The National Institutes of Health provide the majority of funding for basic research and much clinical research on all of these diseases. Tragically, funding for the NIH has been shrinking along with many federal budgets, particularly in the last 4 years. Due to the sequester, the NIH granted 8% fewer grants last year than the year before. The current NIH budget is around $30 Billion dollars, so an 8 percent drop represents the equivalent of a failure to fund many entire universities full of researchers. I have seen many bright and talented researchers leave their research because it cannot be funded. This is sad for them and their career. This is a crisis for the patients their research could have helped.

And let me just address the final point, that there might be "better" ways to spend your time and money. I've spent a lot of time in the last year thinking about how to best manage charitable giving and volunteerism. It's easy to look at this as a problem of finite resources: I have $100 for charitable giving, do I give it ALL to ALS? But I have found that living generously helps overcome those finite resources, it sets off a cascade of positive action. You support an ALS researcher, whose breakthrough provides a glimmer of hope for both ALS patients, and patients with chronic pain or other neurodegenerative issues. The chronic pain patient is able to work longer, earning them a chance to donate money to their local foodbank. That positively impacts other members of the community with an opportunity to get their life together, etc, etc. It's a virtuous cycle. Our time on this earth is short, and we ought to spend it trying to make it a little easier for eachother, in any little way that we can. Ice buckets included.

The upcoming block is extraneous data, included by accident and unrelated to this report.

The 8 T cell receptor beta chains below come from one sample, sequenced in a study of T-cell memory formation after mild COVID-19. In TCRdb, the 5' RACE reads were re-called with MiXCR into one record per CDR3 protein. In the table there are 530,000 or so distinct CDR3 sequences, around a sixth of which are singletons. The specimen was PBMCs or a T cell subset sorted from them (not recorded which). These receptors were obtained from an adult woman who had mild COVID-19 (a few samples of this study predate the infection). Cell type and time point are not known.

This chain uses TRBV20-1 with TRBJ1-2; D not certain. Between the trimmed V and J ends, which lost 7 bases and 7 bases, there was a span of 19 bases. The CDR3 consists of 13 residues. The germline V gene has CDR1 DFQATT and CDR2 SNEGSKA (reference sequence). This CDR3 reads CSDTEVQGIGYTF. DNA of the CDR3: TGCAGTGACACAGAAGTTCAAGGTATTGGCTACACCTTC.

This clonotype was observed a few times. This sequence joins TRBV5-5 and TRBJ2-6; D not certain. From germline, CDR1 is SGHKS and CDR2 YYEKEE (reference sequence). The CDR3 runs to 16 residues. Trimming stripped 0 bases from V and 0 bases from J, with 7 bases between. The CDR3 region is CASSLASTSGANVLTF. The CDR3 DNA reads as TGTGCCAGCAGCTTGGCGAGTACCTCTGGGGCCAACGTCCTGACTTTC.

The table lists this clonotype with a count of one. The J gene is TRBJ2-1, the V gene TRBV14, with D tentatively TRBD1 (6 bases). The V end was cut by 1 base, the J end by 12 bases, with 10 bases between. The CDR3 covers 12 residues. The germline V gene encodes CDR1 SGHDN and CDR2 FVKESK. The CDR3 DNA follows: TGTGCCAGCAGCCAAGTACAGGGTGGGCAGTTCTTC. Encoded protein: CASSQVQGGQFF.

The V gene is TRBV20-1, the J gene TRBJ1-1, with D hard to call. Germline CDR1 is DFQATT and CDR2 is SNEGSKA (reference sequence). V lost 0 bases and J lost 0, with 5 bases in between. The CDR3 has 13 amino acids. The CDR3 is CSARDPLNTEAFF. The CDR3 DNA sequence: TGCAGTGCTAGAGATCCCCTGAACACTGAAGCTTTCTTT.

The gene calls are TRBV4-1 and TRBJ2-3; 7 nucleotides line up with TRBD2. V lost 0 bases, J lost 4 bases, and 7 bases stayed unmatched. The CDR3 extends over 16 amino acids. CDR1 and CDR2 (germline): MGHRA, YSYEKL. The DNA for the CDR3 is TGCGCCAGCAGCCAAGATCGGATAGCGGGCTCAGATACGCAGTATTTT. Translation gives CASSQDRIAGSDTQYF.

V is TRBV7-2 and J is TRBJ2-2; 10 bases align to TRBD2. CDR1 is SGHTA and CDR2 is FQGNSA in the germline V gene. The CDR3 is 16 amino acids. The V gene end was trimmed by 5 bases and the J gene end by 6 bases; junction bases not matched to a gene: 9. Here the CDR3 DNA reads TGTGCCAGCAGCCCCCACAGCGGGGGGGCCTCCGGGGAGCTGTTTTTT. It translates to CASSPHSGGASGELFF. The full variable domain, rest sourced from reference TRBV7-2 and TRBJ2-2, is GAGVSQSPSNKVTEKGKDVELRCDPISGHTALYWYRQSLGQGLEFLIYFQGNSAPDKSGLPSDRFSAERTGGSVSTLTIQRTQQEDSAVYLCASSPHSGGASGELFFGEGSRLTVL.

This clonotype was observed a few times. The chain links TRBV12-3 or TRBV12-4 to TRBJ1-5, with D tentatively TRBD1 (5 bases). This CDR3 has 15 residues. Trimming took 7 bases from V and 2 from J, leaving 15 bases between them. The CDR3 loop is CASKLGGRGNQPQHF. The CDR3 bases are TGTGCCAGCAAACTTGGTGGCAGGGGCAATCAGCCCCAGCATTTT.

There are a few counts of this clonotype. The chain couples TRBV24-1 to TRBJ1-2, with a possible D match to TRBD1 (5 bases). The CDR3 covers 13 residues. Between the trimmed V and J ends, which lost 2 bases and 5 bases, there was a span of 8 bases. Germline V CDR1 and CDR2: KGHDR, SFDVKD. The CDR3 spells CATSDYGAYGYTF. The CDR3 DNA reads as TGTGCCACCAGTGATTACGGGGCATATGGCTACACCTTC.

A similar concern about a "better use" is sometimes raised for supporting research- why spend money on research into something that might NOT be the cure, when patients are suffering now, and that money might be better spent on the care of the currently suffering. The beauty of basic research (which is also funded by the NIH), is that we always learn something. You may learn this gene is not involved in ALS, you may discover a drug that doesn't treat ALS. But this research is an investment in the future. In the future, we want scientists to have a huge body of work to look back on when they are developing and improving therapies for these conditions, which seems like a good use of our limited resources today.

Here is a challenge- it's not quite as fun as pouring ice on your head in the summer, but it won't take much longer.

1) Look up your legislators here:

2) Send them a note like this (you can probably email them via the webform on their contact page):
Dear My Legislators,

As a constituent of yours, I am concerned about the decline in funding for the NIH. Decreased funding for scientific research prevents us from being able to diagnose, treat and cure life threatening diseases. Please support an increase in funding for the NIH, which will contribute to a cure for ALS (or Alzheimer's, or cancer, or mental illnesses that can result in violent psychotic breaks, or diabetes, or Ebola, or TB, or any other disease that may impact people or places you love).

Thank you for your consideration,
Your name here

It's that easy to make your voice heard, and don't forget that your voice matters.

In honor of Denice Hougan and Ellen Fanning, PhD.